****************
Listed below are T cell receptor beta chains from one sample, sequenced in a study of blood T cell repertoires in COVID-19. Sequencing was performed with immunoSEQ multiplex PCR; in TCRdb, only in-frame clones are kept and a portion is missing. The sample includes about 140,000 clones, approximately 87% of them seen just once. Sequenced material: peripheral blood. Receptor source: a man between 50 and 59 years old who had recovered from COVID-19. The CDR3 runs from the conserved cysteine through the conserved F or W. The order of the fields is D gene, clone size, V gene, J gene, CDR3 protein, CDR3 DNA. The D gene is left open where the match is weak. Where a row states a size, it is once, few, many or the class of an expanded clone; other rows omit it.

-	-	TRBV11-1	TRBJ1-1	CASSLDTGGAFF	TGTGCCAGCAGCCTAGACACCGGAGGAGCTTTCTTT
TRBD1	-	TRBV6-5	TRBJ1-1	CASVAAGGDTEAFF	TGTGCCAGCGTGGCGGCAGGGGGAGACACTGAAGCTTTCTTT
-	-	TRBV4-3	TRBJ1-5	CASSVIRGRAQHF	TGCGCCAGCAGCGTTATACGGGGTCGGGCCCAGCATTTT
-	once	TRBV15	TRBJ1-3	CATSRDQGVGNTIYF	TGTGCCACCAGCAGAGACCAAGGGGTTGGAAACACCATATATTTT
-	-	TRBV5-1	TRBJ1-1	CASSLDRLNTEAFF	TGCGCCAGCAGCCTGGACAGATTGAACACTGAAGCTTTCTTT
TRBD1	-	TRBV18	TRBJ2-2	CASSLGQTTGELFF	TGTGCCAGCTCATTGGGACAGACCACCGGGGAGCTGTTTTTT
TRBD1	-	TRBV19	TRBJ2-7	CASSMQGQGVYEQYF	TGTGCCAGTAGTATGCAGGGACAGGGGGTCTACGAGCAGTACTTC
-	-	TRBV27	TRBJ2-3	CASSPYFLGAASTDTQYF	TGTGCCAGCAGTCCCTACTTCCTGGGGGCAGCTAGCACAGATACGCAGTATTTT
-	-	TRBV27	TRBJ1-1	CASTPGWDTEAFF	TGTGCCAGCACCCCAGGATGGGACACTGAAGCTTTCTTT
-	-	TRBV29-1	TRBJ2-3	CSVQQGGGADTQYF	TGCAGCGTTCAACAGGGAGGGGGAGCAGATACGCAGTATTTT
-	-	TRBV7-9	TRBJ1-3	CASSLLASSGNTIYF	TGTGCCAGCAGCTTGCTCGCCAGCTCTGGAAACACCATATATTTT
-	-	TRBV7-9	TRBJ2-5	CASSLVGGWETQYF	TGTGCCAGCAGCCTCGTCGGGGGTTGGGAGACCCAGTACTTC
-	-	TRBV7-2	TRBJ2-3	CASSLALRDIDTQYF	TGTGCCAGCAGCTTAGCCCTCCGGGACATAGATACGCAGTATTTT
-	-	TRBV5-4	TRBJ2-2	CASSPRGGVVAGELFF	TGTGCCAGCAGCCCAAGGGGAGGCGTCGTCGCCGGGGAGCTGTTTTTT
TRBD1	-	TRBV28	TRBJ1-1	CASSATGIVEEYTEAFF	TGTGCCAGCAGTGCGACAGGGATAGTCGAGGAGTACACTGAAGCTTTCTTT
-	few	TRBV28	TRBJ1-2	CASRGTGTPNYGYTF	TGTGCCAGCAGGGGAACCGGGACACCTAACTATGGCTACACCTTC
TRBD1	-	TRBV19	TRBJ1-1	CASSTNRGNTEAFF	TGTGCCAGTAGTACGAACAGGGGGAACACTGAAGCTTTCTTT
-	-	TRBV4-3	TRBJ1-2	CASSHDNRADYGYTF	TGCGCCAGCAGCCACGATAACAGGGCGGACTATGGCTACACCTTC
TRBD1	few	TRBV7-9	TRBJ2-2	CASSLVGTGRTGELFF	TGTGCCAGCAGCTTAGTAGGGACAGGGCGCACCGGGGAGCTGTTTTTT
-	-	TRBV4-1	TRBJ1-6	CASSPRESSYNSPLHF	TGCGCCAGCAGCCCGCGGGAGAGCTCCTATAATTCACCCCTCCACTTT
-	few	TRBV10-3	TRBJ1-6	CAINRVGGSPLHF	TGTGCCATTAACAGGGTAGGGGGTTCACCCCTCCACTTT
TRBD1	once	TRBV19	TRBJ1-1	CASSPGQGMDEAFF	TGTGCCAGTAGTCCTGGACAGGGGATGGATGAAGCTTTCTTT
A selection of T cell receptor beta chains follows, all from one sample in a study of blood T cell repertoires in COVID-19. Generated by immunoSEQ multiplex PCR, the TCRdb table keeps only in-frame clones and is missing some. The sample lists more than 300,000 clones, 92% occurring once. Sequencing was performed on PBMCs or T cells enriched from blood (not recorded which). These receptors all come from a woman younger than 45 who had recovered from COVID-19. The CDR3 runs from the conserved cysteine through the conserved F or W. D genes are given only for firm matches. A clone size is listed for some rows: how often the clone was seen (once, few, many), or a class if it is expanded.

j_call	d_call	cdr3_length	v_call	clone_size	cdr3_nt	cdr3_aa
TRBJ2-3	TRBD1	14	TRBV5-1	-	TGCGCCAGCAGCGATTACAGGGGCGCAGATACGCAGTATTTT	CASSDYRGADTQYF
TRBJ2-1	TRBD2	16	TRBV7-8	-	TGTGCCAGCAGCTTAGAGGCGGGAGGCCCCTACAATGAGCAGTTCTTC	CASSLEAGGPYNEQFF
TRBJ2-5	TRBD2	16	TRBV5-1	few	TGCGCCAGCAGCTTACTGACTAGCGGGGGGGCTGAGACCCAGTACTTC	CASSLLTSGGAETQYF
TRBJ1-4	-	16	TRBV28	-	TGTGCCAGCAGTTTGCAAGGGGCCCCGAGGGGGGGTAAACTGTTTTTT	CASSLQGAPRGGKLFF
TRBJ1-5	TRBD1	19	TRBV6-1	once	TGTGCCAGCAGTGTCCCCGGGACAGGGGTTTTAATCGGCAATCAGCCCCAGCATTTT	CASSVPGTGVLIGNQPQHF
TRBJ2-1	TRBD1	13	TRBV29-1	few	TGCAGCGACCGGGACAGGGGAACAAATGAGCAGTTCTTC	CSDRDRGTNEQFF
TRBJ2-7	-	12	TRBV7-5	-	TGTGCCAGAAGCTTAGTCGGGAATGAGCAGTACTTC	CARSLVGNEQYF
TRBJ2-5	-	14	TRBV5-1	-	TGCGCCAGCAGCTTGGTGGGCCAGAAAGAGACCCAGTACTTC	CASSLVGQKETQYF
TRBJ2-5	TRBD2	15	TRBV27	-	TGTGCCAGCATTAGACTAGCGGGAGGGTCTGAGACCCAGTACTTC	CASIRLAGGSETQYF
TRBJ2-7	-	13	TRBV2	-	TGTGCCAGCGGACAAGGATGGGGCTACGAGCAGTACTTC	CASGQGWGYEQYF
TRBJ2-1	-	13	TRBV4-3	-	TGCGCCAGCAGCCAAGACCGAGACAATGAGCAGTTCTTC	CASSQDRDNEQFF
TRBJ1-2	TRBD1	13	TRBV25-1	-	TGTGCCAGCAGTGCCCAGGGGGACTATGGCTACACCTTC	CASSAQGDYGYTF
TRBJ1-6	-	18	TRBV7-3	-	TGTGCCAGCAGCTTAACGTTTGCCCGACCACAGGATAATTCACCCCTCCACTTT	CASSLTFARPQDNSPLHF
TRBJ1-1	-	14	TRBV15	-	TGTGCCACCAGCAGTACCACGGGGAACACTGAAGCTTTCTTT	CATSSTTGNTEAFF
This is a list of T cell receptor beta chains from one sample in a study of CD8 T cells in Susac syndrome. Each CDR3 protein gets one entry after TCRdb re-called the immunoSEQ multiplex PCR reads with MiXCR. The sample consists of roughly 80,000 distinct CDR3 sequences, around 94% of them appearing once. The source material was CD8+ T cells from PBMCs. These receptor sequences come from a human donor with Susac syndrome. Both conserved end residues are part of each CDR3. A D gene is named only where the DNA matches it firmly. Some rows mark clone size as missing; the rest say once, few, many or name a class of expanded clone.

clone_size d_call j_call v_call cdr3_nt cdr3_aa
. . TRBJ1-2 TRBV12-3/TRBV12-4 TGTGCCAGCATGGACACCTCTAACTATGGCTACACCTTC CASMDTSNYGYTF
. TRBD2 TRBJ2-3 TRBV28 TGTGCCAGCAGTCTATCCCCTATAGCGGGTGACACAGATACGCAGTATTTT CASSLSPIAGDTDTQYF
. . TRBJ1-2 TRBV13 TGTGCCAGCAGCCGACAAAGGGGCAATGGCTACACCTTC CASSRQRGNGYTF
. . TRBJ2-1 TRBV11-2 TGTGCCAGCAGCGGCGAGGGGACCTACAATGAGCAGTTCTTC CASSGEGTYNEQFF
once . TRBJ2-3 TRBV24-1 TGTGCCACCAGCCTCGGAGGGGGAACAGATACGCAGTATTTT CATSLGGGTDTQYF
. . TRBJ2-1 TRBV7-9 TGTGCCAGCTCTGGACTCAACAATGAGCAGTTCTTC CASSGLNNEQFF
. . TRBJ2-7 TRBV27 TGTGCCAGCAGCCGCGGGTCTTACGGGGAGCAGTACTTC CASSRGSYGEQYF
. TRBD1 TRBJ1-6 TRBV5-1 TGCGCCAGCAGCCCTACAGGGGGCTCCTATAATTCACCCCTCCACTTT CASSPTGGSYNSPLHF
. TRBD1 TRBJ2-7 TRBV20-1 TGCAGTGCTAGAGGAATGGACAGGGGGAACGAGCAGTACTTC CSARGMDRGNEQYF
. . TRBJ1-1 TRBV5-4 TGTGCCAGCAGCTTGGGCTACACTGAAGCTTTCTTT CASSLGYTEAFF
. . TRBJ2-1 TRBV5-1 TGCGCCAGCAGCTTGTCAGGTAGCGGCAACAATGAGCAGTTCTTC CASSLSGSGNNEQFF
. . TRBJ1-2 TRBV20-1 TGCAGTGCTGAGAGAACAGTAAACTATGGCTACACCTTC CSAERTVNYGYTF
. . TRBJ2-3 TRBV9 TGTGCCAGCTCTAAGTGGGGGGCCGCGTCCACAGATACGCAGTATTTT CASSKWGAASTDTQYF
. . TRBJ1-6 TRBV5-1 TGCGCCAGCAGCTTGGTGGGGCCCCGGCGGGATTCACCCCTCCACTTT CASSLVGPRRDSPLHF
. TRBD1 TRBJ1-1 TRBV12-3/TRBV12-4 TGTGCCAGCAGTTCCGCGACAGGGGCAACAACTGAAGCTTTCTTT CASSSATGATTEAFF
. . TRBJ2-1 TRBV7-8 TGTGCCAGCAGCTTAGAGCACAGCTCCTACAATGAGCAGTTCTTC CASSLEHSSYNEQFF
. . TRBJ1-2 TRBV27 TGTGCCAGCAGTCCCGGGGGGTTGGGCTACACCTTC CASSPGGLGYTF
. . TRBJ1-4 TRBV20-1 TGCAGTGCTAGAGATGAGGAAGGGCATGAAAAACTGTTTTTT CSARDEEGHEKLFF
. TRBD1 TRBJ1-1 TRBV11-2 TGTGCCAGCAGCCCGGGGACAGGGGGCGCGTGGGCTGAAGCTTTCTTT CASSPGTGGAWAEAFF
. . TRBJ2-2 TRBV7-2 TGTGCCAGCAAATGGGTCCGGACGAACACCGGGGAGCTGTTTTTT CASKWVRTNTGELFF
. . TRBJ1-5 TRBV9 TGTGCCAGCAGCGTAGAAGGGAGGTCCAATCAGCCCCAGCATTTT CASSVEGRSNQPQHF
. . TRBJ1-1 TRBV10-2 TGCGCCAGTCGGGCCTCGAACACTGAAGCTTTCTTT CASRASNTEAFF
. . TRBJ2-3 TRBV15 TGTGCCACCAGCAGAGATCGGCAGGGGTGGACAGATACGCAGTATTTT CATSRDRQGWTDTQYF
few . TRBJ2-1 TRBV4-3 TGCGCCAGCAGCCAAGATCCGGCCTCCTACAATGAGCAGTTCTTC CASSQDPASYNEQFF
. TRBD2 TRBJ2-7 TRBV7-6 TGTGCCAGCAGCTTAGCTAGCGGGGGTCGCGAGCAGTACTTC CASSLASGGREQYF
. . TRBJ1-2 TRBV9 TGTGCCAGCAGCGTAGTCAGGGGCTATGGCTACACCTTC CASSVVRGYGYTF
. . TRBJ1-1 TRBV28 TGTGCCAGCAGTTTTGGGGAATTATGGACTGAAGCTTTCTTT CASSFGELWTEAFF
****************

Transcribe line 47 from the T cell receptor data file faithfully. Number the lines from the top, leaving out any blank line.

. . TRBJ2-1 TRBV7-9 TGTGCCAGCTCTGGACTCAACAATGAGCAGTTCTTC CASSGLNNEQFF